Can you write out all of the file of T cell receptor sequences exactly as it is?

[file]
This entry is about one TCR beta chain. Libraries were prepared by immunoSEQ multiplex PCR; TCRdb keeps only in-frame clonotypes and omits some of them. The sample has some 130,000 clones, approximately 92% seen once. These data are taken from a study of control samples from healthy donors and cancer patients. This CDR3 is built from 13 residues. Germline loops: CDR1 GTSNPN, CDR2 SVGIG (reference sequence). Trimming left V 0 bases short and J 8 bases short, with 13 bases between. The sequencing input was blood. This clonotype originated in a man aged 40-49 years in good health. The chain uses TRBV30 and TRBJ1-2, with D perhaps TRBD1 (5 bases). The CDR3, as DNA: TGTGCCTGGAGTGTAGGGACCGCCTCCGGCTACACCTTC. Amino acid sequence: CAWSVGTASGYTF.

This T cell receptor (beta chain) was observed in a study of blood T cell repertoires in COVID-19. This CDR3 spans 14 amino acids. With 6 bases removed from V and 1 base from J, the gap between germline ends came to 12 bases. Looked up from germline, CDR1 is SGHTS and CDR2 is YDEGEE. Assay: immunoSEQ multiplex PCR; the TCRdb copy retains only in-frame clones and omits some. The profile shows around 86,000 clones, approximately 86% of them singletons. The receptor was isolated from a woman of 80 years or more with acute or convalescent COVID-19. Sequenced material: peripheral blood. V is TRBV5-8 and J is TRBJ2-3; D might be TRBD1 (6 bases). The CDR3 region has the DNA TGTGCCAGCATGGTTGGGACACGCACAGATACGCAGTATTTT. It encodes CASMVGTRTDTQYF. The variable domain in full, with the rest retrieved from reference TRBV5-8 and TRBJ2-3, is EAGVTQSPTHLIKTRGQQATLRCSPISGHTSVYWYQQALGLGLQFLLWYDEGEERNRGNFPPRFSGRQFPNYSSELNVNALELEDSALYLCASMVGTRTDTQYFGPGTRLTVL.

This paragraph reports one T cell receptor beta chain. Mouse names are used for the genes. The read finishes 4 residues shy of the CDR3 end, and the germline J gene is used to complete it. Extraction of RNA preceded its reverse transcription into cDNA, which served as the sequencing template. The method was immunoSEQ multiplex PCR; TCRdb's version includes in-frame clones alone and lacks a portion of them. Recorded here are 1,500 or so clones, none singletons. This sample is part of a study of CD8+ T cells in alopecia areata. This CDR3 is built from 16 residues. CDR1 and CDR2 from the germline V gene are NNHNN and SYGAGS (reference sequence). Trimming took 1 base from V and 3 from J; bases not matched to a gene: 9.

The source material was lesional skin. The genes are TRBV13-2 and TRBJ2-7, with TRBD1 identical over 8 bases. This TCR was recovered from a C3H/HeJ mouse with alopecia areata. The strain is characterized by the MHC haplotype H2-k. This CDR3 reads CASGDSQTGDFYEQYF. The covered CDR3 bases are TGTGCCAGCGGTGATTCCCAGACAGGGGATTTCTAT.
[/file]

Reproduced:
This entry is about one TCR beta chain. Libraries were prepared by immunoSEQ multiplex PCR; TCRdb keeps only in-frame clonotypes and omits some of them. The sample has some 130,000 clones, approximately 92% seen once. These data are taken from a study of control samples from healthy donors and cancer patients. This CDR3 is built from 13 residues. Germline loops: CDR1 GTSNPN, CDR2 SVGIG (reference sequence). Trimming left V 0 bases short and J 8 bases short, with 13 bases between. The sequencing input was blood. This clonotype originated in a man aged 40-49 years in good health. The chain uses TRBV30 and TRBJ1-2, with D perhaps TRBD1 (5 bases). The CDR3, as DNA: TGTGCCTGGAGTGTAGGGACCGCCTCCGGCTACACCTTC. Amino acid sequence: CAWSVGTASGYTF.

This T cell receptor (beta chain) was observed in a study of blood T cell repertoires in COVID-19. This CDR3 spans 14 amino acids. With 6 bases removed from V and 1 base from J, the gap between germline ends came to 12 bases. Looked up from germline, CDR1 is SGHTS and CDR2 is YDEGEE. Assay: immunoSEQ multiplex PCR; the TCRdb copy retains only in-frame clones and omits some. The profile shows around 86,000 clones, approximately 86% of them singletons. The receptor was isolated from a woman of 80 years or more with acute or convalescent COVID-19. Sequenced material: peripheral blood. V is TRBV5-8 and J is TRBJ2-3; D might be TRBD1 (6 bases). The CDR3 region has the DNA TGTGCCAGCATGGTTGGGACACGCACAGATACGCAGTATTTT. It encodes CASMVGTRTDTQYF. The variable domain in full, with the rest retrieved from reference TRBV5-8 and TRBJ2-3, is EAGVTQSPTHLIKTRGQQATLRCSPISGHTSVYWYQQALGLGLQFLLWYDEGEERNRGNFPPRFSGRQFPNYSSELNVNALELEDSALYLCASMVGTRTDTQYFGPGTRLTVL.

This paragraph reports one T cell receptor beta chain. Mouse names are used for the genes. The read finishes 4 residues shy of the CDR3 end, and the germline J gene is used to complete it. Extraction of RNA preceded its reverse transcription into cDNA, which served as the sequencing template. The method was immunoSEQ multiplex PCR; TCRdb's version includes in-frame clones alone and lacks a portion of them. Recorded here are 1,500 or so clones, none singletons. This sample is part of a study of CD8+ T cells in alopecia areata. This CDR3 is built from 16 residues. CDR1 and CDR2 from the germline V gene are NNHNN and SYGAGS (reference sequence). Trimming took 1 base from V and 3 from J; bases not matched to a gene: 9.

The source material was lesional skin. The genes are TRBV13-2 and TRBJ2-7, with TRBD1 identical over 8 bases. This TCR was recovered from a C3H/HeJ mouse with alopecia areata. The strain is characterized by the MHC haplotype H2-k. This CDR3 reads CASGDSQTGDFYEQYF. The covered CDR3 bases are TGTGCCAGCGGTGATTCCCAGACAGGGGATTTCTAT.